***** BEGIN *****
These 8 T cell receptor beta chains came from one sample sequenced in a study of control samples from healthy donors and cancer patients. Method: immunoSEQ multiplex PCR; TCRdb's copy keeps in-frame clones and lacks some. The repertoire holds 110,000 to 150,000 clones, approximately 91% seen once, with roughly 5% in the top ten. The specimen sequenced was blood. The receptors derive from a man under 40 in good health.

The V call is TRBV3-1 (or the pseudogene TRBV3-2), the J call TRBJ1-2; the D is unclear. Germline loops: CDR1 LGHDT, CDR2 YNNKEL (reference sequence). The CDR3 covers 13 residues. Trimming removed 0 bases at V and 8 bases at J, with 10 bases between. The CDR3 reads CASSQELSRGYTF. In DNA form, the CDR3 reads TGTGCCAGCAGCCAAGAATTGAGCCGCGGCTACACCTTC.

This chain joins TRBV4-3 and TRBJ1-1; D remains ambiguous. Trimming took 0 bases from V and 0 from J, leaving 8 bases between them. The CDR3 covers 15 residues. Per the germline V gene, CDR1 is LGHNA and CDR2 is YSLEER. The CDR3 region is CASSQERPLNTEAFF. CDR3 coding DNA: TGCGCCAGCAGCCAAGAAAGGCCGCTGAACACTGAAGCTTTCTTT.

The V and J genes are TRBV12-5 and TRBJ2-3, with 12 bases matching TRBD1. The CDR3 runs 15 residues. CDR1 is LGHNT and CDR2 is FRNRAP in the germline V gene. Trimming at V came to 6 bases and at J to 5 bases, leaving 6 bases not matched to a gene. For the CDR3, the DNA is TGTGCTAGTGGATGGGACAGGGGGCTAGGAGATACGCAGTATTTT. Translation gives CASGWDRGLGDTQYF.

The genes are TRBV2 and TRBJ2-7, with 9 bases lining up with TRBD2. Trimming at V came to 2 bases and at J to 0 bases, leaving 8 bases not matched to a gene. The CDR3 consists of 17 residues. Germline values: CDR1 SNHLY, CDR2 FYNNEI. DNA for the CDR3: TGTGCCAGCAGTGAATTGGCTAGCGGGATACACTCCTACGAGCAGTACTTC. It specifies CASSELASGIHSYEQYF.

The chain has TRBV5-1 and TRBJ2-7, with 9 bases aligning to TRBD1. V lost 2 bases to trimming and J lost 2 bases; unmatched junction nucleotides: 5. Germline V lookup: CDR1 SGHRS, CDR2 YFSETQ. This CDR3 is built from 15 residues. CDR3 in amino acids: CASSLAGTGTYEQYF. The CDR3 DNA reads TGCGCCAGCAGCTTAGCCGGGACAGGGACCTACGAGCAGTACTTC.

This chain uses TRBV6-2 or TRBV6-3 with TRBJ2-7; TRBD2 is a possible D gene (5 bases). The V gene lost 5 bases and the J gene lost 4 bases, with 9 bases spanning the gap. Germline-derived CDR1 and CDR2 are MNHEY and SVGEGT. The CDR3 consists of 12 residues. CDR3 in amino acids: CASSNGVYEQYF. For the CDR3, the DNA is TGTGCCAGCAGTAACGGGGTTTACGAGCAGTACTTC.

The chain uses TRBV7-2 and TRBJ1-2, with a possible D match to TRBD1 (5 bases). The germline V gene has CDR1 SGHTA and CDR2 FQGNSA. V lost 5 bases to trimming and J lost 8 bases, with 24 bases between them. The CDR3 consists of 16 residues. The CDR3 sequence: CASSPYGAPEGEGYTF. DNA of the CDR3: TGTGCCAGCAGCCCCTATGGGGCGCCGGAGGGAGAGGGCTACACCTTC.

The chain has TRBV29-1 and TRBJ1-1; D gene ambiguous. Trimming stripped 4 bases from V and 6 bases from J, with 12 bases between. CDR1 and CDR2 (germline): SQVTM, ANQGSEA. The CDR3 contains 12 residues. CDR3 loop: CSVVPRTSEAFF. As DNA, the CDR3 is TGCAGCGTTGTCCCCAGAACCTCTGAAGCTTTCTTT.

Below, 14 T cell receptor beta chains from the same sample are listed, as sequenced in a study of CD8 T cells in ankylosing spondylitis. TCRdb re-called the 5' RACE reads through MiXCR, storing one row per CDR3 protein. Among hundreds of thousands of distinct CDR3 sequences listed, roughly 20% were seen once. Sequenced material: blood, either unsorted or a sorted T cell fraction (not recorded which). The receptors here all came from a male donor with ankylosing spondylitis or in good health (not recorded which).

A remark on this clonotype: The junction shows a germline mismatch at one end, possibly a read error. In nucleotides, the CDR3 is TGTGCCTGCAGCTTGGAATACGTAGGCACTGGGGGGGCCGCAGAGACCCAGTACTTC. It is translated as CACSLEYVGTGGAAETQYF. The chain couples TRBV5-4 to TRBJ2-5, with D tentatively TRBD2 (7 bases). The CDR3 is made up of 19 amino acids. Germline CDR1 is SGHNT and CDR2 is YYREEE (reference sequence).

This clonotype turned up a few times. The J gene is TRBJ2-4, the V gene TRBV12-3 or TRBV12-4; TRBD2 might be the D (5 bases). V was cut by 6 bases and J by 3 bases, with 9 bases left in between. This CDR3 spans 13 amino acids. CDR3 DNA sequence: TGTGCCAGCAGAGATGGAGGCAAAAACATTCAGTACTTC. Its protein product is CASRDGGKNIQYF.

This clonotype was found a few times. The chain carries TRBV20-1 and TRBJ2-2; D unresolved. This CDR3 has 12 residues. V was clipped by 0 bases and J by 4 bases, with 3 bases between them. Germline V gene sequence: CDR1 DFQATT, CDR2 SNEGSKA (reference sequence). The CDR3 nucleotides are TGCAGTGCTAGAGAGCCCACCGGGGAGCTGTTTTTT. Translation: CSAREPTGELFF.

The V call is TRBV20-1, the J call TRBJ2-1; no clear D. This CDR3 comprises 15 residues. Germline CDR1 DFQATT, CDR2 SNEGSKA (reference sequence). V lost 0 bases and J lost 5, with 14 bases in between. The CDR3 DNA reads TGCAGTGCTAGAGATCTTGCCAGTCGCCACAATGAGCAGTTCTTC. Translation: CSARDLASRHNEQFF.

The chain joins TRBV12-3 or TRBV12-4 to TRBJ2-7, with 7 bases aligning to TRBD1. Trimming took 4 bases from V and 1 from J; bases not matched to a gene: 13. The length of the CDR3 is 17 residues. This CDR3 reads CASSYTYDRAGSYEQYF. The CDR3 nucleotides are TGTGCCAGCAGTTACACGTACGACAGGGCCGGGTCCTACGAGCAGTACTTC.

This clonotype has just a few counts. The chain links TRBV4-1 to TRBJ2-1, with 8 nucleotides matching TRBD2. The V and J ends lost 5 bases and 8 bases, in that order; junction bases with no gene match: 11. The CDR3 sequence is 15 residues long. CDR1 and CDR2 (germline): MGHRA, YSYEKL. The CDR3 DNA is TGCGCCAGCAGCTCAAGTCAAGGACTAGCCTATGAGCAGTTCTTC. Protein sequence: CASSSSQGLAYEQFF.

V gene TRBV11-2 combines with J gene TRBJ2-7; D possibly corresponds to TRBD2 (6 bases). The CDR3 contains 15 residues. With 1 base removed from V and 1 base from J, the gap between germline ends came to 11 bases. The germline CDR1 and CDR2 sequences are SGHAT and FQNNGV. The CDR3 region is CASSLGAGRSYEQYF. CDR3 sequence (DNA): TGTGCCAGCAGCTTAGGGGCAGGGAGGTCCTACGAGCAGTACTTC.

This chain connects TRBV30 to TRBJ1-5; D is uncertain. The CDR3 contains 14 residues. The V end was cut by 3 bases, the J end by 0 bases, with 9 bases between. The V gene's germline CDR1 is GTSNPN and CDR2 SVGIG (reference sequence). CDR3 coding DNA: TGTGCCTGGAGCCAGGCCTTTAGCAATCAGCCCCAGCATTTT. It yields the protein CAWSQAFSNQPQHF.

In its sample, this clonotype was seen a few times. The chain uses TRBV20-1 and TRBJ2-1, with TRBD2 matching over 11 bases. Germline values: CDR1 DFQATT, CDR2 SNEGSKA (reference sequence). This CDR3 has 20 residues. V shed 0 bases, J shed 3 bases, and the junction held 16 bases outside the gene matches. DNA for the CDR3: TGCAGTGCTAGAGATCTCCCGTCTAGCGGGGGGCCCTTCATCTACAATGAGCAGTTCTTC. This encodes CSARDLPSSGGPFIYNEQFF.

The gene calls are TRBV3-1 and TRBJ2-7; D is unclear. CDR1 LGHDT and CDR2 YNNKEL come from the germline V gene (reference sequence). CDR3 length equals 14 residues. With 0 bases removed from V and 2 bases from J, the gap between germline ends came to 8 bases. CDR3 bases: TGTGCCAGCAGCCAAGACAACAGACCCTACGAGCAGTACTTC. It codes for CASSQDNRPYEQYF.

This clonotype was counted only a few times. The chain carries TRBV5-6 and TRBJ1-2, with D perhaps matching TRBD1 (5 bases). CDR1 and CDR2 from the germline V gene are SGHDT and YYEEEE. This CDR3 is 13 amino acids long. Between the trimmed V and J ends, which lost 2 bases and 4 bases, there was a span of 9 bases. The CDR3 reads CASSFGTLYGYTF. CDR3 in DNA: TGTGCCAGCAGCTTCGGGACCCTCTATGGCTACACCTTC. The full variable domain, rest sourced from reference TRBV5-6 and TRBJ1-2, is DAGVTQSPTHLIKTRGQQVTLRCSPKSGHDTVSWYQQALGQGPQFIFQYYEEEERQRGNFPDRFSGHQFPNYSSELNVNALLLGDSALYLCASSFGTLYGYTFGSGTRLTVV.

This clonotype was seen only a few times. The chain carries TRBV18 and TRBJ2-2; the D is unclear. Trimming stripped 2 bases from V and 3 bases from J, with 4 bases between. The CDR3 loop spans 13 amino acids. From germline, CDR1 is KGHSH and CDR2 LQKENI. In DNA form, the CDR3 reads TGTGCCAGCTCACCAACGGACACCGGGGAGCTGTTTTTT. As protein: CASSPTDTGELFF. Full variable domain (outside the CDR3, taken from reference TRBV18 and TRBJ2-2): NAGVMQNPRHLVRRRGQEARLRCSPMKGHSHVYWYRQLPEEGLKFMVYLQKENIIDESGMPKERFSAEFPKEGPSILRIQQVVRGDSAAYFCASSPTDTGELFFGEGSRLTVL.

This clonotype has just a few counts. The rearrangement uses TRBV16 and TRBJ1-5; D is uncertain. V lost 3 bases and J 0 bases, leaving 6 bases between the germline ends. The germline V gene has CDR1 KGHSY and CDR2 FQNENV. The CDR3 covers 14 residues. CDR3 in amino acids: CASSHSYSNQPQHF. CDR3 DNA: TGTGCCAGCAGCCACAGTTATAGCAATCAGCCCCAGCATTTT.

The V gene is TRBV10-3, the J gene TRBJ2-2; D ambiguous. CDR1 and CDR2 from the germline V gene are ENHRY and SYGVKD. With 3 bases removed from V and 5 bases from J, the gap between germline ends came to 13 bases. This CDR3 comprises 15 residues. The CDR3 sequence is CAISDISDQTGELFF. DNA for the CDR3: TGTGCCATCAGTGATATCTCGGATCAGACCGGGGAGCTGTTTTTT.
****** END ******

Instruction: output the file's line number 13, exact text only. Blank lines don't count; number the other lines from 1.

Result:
This clonotype was found a few times. The chain carries TRBV20-1 and TRBJ2-2; D unresolved. This CDR3 has 12 residues. V was clipped by 0 bases and J by 4 bases, with 3 bases between them. Germline V gene sequence: CDR1 DFQATT, CDR2 SNEGSKA (reference sequence). The CDR3 nucleotides are TGCAGTGCTAGAGAGCCCACCGGGGAGCTGTTTTTT. Translation: CSAREPTGELFF.